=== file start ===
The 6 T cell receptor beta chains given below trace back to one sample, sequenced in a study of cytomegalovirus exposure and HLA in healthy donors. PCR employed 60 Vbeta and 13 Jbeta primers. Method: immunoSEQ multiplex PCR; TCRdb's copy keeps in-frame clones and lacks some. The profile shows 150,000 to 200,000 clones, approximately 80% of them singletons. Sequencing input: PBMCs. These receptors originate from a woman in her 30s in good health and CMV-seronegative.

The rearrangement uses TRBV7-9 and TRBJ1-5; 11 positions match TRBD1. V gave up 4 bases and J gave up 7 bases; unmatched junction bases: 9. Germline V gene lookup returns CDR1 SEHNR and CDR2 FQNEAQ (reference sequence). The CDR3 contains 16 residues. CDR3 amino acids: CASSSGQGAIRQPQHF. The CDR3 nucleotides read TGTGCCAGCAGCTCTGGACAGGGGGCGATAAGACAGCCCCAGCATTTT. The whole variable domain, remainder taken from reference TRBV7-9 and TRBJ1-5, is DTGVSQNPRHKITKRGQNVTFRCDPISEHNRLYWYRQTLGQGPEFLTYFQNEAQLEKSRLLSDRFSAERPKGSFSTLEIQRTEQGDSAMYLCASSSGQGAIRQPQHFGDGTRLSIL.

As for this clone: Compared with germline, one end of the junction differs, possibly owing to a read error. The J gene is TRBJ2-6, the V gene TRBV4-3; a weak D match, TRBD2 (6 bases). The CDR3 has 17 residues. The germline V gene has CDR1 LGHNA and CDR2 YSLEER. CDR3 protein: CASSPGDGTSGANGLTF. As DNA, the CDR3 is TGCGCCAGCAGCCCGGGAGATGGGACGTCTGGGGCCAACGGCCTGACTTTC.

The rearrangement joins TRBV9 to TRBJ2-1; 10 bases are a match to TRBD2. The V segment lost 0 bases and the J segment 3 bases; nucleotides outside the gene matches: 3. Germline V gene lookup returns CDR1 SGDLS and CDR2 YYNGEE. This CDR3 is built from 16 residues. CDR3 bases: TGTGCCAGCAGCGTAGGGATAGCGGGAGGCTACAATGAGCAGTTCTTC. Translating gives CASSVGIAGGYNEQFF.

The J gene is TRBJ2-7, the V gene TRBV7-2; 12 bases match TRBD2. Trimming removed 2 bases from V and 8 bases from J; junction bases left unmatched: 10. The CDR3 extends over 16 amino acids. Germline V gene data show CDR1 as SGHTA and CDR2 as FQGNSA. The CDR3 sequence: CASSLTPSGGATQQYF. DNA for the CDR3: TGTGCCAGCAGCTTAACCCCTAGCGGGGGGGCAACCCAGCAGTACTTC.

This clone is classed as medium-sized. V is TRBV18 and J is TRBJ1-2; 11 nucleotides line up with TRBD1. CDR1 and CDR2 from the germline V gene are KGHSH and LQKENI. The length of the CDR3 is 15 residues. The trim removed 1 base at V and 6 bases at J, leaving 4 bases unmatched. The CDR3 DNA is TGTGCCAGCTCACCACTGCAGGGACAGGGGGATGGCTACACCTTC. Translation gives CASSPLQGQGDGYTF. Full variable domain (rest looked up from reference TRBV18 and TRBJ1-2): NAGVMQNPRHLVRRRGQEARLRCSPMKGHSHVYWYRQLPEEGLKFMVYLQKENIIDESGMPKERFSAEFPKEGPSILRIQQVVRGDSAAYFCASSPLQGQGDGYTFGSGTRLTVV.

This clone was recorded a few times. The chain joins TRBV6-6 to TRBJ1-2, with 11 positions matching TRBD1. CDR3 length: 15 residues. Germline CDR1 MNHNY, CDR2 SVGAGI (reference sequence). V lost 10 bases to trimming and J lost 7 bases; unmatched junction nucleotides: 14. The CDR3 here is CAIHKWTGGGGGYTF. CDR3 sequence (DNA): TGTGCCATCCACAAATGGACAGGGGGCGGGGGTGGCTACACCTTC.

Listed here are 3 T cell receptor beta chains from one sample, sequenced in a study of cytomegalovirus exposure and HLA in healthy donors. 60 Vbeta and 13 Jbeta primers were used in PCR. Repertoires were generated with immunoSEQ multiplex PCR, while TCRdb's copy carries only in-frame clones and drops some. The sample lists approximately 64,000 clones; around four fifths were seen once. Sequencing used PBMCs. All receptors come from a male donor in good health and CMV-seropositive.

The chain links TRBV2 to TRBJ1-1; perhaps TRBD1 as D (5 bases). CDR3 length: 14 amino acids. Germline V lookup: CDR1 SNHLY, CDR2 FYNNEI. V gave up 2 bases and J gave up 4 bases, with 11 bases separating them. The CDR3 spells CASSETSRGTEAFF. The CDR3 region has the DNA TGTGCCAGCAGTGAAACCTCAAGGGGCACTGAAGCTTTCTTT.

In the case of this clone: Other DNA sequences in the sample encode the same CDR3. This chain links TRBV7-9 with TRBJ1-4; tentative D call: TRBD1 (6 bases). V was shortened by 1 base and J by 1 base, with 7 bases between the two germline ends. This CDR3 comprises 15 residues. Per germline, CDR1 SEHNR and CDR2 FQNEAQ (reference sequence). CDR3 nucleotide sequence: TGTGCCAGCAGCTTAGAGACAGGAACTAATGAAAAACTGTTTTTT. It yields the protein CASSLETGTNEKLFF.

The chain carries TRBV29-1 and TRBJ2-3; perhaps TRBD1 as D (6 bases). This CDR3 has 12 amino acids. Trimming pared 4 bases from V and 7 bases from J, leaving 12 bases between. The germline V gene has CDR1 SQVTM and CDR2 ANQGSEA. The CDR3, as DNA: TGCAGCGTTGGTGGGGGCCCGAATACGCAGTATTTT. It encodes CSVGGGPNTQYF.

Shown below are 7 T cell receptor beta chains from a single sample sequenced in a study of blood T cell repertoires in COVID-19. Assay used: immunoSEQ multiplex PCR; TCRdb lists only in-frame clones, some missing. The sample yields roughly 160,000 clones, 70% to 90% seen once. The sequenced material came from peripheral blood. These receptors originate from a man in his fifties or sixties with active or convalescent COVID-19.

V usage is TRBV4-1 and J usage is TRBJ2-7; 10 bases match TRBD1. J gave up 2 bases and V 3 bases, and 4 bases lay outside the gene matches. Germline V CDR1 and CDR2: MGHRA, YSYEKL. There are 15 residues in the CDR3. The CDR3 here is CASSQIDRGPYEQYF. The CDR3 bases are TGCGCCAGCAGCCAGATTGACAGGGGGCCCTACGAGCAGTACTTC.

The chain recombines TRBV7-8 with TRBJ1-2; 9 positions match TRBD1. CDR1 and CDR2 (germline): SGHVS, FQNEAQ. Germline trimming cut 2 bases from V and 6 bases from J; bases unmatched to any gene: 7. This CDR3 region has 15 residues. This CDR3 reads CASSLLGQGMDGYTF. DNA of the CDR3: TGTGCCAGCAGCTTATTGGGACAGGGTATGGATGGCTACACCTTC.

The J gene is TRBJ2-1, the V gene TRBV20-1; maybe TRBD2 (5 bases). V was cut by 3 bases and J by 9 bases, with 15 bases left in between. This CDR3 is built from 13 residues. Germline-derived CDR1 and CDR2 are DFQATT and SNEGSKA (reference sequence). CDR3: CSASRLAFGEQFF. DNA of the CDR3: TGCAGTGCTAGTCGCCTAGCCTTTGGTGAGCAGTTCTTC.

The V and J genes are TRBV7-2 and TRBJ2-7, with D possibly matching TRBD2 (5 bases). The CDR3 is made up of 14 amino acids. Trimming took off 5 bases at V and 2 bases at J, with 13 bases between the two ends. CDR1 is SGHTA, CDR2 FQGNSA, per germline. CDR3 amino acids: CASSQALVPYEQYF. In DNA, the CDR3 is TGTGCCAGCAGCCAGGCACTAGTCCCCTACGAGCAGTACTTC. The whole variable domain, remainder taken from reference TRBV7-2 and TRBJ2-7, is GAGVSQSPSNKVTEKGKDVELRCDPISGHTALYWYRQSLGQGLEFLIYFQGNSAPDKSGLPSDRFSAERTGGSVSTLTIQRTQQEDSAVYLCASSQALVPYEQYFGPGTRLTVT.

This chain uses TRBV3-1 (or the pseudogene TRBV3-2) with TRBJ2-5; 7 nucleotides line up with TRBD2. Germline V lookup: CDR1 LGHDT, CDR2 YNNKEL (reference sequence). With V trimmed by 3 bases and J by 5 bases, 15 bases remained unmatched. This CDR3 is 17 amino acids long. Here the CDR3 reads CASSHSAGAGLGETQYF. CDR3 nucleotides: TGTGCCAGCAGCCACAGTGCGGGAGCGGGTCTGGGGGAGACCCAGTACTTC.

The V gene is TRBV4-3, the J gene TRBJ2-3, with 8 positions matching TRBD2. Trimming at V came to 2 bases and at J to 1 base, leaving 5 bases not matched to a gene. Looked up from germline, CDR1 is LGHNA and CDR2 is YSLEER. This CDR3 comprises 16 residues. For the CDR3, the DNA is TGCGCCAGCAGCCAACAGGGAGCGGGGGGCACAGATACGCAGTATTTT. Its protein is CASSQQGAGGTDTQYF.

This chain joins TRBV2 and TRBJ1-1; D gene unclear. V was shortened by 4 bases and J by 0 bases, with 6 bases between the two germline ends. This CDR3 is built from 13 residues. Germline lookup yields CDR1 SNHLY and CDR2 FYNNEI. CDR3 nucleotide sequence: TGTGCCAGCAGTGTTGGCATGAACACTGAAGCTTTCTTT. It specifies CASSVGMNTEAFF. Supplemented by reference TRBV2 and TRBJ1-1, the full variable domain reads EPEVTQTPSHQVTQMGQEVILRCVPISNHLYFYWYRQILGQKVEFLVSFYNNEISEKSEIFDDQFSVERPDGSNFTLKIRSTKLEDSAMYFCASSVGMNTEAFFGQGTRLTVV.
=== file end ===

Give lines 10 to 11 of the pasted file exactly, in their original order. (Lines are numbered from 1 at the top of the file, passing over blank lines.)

In the case of this clone: Other DNA sequences in the sample encode the same CDR3. This chain links TRBV7-9 with TRBJ1-4; tentative D call: TRBD1 (6 bases). V was shortened by 1 base and J by 1 base, with 7 bases between the two germline ends. This CDR3 comprises 15 residues. Per germline, CDR1 SEHNR and CDR2 FQNEAQ (reference sequence). CDR3 nucleotide sequence: TGTGCCAGCAGCTTAGAGACAGGAACTAATGAAAAACTGTTTTTT. It yields the protein CASSLETGTNEKLFF.

The chain carries TRBV29-1 and TRBJ2-3; perhaps TRBD1 as D (6 bases). This CDR3 has 12 amino acids. Trimming pared 4 bases from V and 7 bases from J, leaving 12 bases between. The germline V gene has CDR1 SQVTM and CDR2 ANQGSEA. The CDR3, as DNA: TGCAGCGTTGGTGGGGGCCCGAATACGCAGTATTTT. It encodes CSVGGGPNTQYF.